A Publication of the Roman Catholic Diocese of Oakland
Catholic Voice Online Edition
Front Page In this Issue Around the Diocese Forum News in Brief Calendar Commentary
   
Mission Statement
Contact Us
advertise
Circulation
Publication Dates
Back Issues


Roman Catholic Diocese of Oakland



Movie Reviews

Mass Times



Web
Catholic Voice
placeholder
articles list
placeholder Tribute to
Catholic Women

Women who make
a difference


Three to be ordained
to the priesthood
on May 13

Saint Mary's College students meet youth homelessness face
to face

Priests
celebrate 25th,
60th anniversary
jubilees in India

Unsung heroes

Bishop thanks students for
'practicing your faith'


Obituaries

Rev. Raymond T. Gawronski, SJ

Sister M. Angelina Dutra, SHF

Sister Ramona Bascom, OP

Sister M. Jacinta Fiebig, SHF


Year of Mercy Calendar

Sisterhood puts its collective heart into dresses, shorts

placeholder
placeholder May 9, 2016   •   VOL. 54, NO. 9   •   Oakland, CA

Some Saint Mary's College students spent their Easter vacation in an immersion program with homeless youth in Los Angeles, including preparing and cooking meals at a shelter. That's Emily Redfern, left, in the kitchen.
Courtesy photos
Saint Mary's College students meet
youth homelessness face to face

Students at Saint Mary's College have the opportunity to "connect the dots" between what they learn in the classroom about Catholic social teaching and what happens in the real world through immersion education.

 
Considering immersion?

Here's some advice from Emily Redfern, a student at Saint Mary's College of California:

• Are you looking to meet other students?

• Are you looking for new places to make a community?

• Be open.

• Be OK without being in control. (Students are not given a schedule.)

• Be present.

• You're not going to find anything else like this on your break.
 
Three times a year, students leave the Moraga campus and put Catholic social teaching into action in the fields of the Salinas Valley, at an Indian school in Montana, and, this spring, among homeless youth in Los Angeles.

"Los Angeles has a large homeless youth population," said Nick van Santen, assistant director of Justice Education and Immersions in the school's Mission and Ministry Center. "We started connecting the dots. It was epiphany for me: We have our 18 -to 22-year-olds engaging 18 to 22-year-old people living those lives in Los Angeles."

Seven students, representing all undergraduate years, and three adults made the trip to Los Angeles, spending the heart of the week among homeless youths, and meeting representatives of agencies that serve them. They spent their nights on the sixth-floor of a homeless shelter, in which they took their meals as well as served them.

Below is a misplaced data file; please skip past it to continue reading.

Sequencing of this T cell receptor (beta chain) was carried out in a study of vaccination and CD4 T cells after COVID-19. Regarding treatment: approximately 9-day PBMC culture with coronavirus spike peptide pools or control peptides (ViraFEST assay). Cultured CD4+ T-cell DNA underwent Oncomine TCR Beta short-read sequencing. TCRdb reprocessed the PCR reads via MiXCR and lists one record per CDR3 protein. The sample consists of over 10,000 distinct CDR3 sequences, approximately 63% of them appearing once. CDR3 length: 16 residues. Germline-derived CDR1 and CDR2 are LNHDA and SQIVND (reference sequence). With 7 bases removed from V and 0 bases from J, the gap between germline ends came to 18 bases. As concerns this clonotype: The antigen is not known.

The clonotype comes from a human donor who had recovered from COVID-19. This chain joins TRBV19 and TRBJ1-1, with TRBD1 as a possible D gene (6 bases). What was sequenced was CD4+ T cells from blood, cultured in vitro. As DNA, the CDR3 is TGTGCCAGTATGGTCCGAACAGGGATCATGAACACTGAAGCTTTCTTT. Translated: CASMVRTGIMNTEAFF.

They looked through many lenses, said van Santen, who has a master's degree in divinity from Princeton University and is pursuing a doctoral degree at Saint Mary's.

"What are your options on the street?" was the main question they asked, as they spent time at Covenant House, a shelter that cares for homeless young people; Homeboys Industries, which works with former gang members; and at an LGBT youth center.

"Fifty percent of the homeless youth in Los Angeles," he said, "would check that box (LGBT)."

The benefits last beyond the immersion days.

Emily Redfern, a third-year global studies major who went on her first immersion experience during her first year, serves as a student ambassador.

Redfern, who is from Colorado, looked into the immersion trip in her first year in lieu of making a quick trip home in the fall — she knew she'd be going home for Christmas.

Her first experience was the college's trip to Salinas. Redfern, who had volunteered in her parish with Confirmation preparation and Vacation Bible School, found new ways to share her faith with others. She also had great stories to tell her family at Christmas.

When the students on an immersion experience return to campus, they gather to share what they have learned with each other and the greater campus community.

As student ambassador, Redfern keeps in touch with the participants. A participant in one of the programs now offers a monthly "Solidarity Supper," a free home-cooked meal on campus. Some students use their experience as the basis of a research project. Some have returned to work at the school in Montana after graduation.

For Redfern, the experience has broadened and deepened her faith. To her global studies major, she has added a concentration in social justice. She also has a minor in biology.

"The leadership skills I learned are transferable to wherever I go," she said. "I am excited by the fact I'll be part of something with larger social implications."

That's how van Santen sees it, too. The immersion experiences enhance and enliven what the students have studied in the classroom, he said.

"This experience helps them become more human," he said.

 
back to topup arrow

home

 
Copyright © 2016 The Catholic Voice, All Rights Reserved. Site design by Sarah Kalmon-Bauer.